Thursday, 17 July 2014

Crossed Wires II



Shit teacher trainers say to novice teachers:

'Always check your instructions for tasks and activities.'

'Check that everyone understands the vocabulary you are presenting,'

'Grade your own language to the level of the students.'

That last one! Sounds obvious, right? Try it. Takes a fair while and repeated failures to acquire the knack. Every time I hear the bloke from student services address a new intake of dazed Arabic, Chinese and Thai speakers, I want to tell him to shut up, stand aside and let me make his speech for him. My favourite example of failure to grade appropriately was recorded by a colleague in Cambridge in the late eighties. A yellow-cardied and sensibly-shod trainee teacher-lady, wife of a Fellow of the University, was teaching a group of students of the level usually described as 'pre-intermediate', i.e., 'not knowing an awful lot of English yet'. They were reading a text and she was eager to move on.

'Well now,' she purred. 'If you can bear to tear yourselves away from this...'

I fear I've been less than totally successful myself this week in making sure all students understand what's being heavily piled onto them over the course of each muggy day. A colleague and I have been hammering the Harvard System of Referencing into a bunch of graduate students from Saudi Arabia, China and Taiwan. We point out repeatedly that not all departments use this system, and they will need to find out which system to adopt when they start their courses in September. Today I had the class look at the reference for the text I was using and tell me what information it gave them. This they did successfully. Then, inevitably, Badi chimes in.

'Teacher, I have quistion. How I can know how I must rifrence book?

'Like that. The one on the screen. In bold type. The one we have just pulled apart.'

'Yes, but teacher, how I can know how book will rifrence?

'Like I just fucking told you. What do you mean?'

'I mean, how I will know how I must rifrence books?'

Just before I nearly gobbed him one, the penny dropped. All the explaining Joanna and I have done about different referencing systems has been interpreted by Badi to mean that the system chosen depends not on the department but the individual book. Christ... I felt exasperated  this afternoon, but now I'm not sure if this misinterpretation is a dumb one or a clever one.

Group N were given three short texts on the evil that is plagiarism, and how it is to be avoided. They then had to write a short essay based on these texts, defining plagiarism, suggesting why students might resort to it, and ways in which they might be delivered from this evil. I marked the essays on the train on the way home. Fang Hua had produced hers by copying verbatim and without acknowledgement from source texts exhorting her not to copy verbatim and without acknowledgement from source texts.

Synthesising ideas from a variety of sources is something few of these students have ever done, despite being graduates. The colleague with whom I share Group N tried to clarify matters. 'This text presents idea A, and this one idea B, this one idea C...'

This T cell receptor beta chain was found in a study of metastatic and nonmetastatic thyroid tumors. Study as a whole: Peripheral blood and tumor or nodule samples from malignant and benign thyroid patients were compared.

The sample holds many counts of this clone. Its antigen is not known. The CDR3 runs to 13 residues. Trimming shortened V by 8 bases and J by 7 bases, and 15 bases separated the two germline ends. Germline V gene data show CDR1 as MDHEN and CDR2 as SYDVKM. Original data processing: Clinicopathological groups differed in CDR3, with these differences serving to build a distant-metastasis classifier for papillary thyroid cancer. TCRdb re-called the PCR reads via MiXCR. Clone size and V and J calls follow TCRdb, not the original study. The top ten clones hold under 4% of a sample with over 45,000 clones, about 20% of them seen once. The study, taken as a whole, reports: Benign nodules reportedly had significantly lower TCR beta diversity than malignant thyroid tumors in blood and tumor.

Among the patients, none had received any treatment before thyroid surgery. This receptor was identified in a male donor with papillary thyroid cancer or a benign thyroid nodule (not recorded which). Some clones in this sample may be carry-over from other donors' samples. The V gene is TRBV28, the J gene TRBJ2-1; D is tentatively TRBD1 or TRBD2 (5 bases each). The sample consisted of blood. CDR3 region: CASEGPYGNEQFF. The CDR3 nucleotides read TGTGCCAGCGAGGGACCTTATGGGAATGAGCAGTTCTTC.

This mystified a Chinese girl even further.

'So which of those is my idea?   

4 comments:

CJB said...

I would have given up. I'm beginning to think we have reached some sort of end stop. I proof read a DOCTORAL THESIS on the similarities between some garbage TV series and traditional Christian mythology. At least that's what I think it was. More than 70% was incomprehensible, copy-and-pasted plagiarised nonsense off online forums. I have no idea what the point of it was or what a lot of it meant. Personally, unless this noble lamguage is your first, you ain't never going to reach written academic standards. Do you agree?

Vilges Suola said...

No - I know several Greeks, Poles and Chinese who learned English as a foreign language and have achieved deserved academic distinction. They are certainly a minority, though. I mentioned before that there are people on the MA in TEFL where I work, who thier language, it's be pretty ropey. The bloke I call Badi here is supposedly starting a Ph.D. in October. His writing is every bit as bad as you might imagine.

Deiniol said...

"Grade your own language to the level of the students." Easier said than done. I find myself speaking slowly, desperately casting around for a prop (Écrivez un jusqu'à dix dans la marge. Non, la marge. *Picks up an otherwise innocent child's exercise book and gestures wildly.* La fucking marge!) and using enough cognates that an actual native speaker would have trouble following what I'm saying.

At times, I feel, you've just got to let yourself go. Comme l'actrice a dit à l'évêque.

Vilges Suola said...

It certainly takes time, and a lot of mime, gesture, use of objects, scribbled cartoons on the board, etc. It becomes painful to watch trainees who know none of this, but of course have to be blooded before they develop the ability.
Trainee girl to Japanese girl: 'What's your name?' Takes 3 attempts before the girl cottons on and says 'Kaori'. 'Oh, lovely!' gushes the teacher. 'Like the shell? The shell? You know, cowrie, the shell? A cowrie? It's a type of shell...'

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